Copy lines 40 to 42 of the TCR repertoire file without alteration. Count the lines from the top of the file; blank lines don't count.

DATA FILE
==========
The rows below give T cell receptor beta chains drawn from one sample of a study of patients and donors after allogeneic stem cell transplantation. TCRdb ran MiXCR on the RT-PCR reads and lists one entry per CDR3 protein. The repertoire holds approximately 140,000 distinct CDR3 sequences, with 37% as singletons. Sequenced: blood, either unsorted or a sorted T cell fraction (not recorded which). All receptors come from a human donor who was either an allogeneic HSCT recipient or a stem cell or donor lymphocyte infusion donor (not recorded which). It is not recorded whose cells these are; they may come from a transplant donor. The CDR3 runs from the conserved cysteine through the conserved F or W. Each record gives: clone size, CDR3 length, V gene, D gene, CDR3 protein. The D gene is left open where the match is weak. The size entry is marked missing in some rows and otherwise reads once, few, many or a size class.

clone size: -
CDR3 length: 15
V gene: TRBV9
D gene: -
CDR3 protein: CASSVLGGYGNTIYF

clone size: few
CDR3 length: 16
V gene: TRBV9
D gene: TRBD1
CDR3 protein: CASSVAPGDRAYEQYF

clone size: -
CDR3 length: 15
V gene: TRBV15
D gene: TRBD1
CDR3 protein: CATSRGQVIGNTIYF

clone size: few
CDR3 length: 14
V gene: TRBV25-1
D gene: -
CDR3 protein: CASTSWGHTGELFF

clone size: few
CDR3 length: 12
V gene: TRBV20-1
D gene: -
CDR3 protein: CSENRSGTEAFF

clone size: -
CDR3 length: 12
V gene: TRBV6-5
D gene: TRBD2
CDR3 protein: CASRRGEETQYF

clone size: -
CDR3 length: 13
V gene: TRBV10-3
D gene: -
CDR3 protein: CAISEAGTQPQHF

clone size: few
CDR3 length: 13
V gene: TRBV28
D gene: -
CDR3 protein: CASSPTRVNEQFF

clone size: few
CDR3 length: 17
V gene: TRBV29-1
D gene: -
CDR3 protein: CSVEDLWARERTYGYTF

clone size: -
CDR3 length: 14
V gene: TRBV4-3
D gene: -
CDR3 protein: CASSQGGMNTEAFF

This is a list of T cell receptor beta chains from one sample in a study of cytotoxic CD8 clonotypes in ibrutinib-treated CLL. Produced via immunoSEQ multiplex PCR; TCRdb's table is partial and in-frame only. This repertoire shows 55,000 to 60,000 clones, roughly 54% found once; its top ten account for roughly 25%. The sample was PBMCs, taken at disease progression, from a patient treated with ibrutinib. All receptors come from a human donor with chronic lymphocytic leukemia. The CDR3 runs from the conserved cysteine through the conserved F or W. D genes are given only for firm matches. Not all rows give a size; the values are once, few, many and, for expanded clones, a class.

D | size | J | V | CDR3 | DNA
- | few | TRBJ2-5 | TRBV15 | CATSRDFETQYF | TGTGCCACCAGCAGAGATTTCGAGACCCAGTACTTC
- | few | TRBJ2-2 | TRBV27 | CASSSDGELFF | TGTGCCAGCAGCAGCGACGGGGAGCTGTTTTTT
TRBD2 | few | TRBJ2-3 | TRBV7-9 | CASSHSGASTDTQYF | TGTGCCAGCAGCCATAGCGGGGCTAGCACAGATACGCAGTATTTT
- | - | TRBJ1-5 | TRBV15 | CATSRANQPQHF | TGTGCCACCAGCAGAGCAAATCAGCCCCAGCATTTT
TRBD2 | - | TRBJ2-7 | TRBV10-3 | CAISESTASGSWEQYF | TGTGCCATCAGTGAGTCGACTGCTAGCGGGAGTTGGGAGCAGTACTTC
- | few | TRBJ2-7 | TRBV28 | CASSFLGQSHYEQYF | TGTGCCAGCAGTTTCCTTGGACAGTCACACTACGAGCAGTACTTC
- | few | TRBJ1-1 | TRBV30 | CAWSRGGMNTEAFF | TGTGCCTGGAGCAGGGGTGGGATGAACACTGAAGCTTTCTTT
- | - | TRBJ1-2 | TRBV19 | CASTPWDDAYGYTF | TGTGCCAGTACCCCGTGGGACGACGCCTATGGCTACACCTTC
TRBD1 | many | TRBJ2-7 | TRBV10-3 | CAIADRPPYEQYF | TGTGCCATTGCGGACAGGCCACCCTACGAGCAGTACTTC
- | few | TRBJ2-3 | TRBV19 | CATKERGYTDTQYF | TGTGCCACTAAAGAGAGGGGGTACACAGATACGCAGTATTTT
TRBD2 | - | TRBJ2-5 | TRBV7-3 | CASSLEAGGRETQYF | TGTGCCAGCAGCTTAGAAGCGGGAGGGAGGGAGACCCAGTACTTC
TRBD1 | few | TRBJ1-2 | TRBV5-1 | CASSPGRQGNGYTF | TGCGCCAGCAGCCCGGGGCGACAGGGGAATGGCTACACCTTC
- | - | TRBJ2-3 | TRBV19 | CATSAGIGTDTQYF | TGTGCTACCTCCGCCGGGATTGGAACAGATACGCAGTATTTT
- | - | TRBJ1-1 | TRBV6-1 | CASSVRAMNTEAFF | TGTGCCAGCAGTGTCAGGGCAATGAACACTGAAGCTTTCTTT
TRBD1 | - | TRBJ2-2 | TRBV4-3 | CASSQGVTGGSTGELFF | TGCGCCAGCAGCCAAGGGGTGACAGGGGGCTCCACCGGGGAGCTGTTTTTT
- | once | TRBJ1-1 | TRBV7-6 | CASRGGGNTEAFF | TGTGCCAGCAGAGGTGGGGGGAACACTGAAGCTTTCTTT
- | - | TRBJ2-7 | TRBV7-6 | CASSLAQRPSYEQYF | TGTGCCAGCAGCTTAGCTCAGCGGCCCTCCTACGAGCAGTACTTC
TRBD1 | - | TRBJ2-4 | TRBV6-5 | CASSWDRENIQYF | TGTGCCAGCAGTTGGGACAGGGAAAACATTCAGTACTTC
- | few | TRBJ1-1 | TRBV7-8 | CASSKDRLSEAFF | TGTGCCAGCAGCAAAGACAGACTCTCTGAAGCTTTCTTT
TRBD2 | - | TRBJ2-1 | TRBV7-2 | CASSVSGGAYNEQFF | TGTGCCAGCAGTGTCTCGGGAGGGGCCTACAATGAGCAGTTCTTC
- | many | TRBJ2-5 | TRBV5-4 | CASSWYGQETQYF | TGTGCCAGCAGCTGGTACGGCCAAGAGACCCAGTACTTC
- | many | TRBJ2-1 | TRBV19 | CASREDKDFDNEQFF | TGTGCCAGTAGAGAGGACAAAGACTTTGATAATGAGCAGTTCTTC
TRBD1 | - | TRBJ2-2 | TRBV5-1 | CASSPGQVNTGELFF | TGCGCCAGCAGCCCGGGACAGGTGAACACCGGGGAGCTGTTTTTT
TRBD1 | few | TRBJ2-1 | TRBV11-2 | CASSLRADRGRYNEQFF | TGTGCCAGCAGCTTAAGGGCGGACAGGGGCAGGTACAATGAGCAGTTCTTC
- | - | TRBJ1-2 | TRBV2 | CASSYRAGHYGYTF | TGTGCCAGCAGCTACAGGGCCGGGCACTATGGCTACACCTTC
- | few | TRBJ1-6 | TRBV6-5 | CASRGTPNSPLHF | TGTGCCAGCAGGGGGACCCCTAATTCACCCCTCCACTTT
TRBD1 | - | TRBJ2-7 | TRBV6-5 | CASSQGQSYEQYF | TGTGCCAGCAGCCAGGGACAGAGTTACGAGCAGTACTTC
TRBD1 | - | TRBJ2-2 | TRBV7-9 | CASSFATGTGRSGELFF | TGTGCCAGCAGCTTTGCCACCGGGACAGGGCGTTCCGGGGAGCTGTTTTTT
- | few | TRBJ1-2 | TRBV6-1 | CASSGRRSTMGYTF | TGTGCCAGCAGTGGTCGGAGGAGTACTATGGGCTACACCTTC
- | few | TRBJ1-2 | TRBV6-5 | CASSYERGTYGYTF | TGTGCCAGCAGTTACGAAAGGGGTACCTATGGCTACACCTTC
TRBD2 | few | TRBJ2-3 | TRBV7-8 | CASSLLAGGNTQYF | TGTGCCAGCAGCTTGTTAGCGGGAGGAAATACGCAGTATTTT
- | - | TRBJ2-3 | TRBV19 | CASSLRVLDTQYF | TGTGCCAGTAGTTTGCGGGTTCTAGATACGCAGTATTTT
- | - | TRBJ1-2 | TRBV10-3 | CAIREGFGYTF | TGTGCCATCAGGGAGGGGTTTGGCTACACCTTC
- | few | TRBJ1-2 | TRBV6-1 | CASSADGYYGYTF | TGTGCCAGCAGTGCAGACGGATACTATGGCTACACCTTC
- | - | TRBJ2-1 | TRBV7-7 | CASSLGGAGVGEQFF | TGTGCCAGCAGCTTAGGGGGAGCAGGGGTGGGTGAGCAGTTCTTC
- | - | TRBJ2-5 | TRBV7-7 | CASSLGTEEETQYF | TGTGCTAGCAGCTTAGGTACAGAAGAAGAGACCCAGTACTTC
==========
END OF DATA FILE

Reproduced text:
D gene: -
CDR3 protein: CASSPTRVNEQFF

clone size: few